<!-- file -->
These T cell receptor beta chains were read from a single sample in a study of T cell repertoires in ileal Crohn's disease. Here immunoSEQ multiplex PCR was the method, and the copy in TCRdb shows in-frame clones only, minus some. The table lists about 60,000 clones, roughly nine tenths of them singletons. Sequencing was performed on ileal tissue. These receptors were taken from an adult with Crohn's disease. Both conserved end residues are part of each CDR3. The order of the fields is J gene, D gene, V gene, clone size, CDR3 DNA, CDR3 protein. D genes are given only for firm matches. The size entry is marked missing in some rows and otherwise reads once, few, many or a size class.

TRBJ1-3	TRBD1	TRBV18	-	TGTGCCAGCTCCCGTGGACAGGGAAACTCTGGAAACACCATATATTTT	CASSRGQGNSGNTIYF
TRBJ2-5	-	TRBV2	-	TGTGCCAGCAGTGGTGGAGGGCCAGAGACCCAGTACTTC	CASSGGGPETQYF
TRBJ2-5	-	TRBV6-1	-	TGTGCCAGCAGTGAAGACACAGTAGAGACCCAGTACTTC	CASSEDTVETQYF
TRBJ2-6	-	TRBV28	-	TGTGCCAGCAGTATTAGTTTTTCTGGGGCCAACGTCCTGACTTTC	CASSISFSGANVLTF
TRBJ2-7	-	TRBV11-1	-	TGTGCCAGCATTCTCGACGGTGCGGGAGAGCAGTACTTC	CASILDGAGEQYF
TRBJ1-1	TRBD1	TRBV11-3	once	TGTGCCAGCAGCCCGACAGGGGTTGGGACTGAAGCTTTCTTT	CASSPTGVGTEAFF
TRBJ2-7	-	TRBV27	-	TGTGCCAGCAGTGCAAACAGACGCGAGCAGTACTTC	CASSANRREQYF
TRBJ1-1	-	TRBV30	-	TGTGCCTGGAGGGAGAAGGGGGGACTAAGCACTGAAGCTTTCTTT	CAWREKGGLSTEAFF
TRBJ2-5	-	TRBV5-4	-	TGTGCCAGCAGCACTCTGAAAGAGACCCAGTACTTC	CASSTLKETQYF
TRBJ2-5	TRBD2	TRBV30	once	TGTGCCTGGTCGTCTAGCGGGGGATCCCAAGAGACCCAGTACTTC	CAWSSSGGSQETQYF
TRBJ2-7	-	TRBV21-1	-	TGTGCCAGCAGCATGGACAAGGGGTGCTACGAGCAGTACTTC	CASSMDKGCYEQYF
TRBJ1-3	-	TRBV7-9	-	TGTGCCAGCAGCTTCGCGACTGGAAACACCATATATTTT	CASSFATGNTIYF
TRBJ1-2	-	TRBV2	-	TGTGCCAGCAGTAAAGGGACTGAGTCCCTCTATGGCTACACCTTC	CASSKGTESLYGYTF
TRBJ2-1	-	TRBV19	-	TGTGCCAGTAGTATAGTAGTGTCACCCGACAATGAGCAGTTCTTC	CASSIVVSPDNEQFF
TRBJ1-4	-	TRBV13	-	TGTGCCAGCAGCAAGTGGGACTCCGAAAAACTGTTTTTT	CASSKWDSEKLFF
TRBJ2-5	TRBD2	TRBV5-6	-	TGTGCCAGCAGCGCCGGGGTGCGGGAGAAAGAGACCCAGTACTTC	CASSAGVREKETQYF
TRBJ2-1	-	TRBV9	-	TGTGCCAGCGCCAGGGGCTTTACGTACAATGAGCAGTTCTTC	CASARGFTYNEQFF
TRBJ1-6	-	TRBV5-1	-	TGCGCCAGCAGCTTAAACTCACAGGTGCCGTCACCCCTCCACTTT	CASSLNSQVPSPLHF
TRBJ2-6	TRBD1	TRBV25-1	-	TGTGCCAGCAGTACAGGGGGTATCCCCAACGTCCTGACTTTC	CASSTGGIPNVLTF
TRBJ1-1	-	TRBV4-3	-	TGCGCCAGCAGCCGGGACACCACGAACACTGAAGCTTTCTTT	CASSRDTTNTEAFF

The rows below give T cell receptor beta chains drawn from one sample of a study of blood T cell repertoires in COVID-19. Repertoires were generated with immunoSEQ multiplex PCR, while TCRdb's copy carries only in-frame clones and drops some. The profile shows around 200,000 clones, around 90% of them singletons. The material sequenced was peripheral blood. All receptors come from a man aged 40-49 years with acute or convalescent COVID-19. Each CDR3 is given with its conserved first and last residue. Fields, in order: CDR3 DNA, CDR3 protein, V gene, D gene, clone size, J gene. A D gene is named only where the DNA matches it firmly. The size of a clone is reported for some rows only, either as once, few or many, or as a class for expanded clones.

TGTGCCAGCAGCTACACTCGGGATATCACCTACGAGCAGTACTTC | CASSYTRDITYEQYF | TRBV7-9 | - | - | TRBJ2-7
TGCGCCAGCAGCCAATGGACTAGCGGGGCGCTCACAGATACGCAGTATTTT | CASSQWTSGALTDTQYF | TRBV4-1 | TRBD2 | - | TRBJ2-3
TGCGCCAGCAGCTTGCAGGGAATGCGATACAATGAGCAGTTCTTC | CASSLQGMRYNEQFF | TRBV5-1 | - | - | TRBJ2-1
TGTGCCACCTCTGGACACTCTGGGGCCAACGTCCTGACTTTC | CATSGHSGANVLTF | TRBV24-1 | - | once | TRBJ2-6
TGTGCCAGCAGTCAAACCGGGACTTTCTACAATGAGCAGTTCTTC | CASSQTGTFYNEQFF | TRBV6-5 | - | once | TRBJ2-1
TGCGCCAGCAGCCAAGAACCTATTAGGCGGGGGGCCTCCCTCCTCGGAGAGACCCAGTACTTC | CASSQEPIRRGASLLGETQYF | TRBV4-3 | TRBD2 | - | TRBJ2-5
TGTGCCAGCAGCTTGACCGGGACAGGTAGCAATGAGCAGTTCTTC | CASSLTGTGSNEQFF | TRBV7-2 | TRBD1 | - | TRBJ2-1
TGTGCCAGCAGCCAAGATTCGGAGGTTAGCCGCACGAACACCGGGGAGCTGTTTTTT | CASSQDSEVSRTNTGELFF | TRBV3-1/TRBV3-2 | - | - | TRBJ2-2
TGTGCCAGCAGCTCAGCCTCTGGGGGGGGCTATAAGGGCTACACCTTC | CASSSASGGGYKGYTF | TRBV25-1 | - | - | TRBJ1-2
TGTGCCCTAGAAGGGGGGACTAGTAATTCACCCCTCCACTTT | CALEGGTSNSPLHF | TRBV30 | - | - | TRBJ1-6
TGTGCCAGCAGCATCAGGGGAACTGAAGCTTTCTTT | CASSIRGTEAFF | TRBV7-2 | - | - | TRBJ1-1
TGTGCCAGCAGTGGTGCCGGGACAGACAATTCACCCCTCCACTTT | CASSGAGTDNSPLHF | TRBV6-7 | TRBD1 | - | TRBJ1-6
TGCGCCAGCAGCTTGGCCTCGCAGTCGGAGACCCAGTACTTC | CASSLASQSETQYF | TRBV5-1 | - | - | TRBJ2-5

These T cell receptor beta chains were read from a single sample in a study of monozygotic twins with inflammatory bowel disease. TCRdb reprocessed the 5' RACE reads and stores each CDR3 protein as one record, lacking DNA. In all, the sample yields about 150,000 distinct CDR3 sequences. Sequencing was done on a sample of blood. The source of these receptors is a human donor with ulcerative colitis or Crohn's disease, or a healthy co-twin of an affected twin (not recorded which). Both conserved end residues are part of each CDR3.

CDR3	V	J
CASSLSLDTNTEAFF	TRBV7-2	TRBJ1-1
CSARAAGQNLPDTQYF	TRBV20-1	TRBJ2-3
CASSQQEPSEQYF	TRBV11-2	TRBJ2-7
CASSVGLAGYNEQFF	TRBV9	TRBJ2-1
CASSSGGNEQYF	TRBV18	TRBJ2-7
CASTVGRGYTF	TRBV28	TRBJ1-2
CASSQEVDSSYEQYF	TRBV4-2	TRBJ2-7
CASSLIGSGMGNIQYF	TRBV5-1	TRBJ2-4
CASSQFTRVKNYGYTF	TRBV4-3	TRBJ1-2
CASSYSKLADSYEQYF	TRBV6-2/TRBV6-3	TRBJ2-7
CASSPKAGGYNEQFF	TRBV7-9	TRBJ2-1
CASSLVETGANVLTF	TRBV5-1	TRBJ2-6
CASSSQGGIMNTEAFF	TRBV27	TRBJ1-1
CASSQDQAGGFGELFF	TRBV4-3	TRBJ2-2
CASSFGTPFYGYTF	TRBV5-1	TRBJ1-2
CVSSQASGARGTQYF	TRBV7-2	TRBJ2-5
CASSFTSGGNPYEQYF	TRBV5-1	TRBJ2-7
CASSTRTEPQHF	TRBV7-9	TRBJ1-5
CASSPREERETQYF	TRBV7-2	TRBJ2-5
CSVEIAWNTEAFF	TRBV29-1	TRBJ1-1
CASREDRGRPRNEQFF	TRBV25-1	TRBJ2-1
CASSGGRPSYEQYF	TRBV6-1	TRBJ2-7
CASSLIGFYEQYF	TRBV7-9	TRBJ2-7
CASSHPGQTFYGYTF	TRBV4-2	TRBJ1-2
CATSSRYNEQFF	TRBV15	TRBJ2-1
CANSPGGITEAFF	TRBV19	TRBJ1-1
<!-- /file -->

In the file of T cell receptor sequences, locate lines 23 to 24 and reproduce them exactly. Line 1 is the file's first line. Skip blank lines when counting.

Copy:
TGTGCCAGCAGCTACACTCGGGATATCACCTACGAGCAGTACTTC | CASSYTRDITYEQYF | TRBV7-9 | - | - | TRBJ2-7
TGCGCCAGCAGCCAATGGACTAGCGGGGCGCTCACAGATACGCAGTATTTT | CASSQWTSGALTDTQYF | TRBV4-1 | TRBD2 | - | TRBJ2-3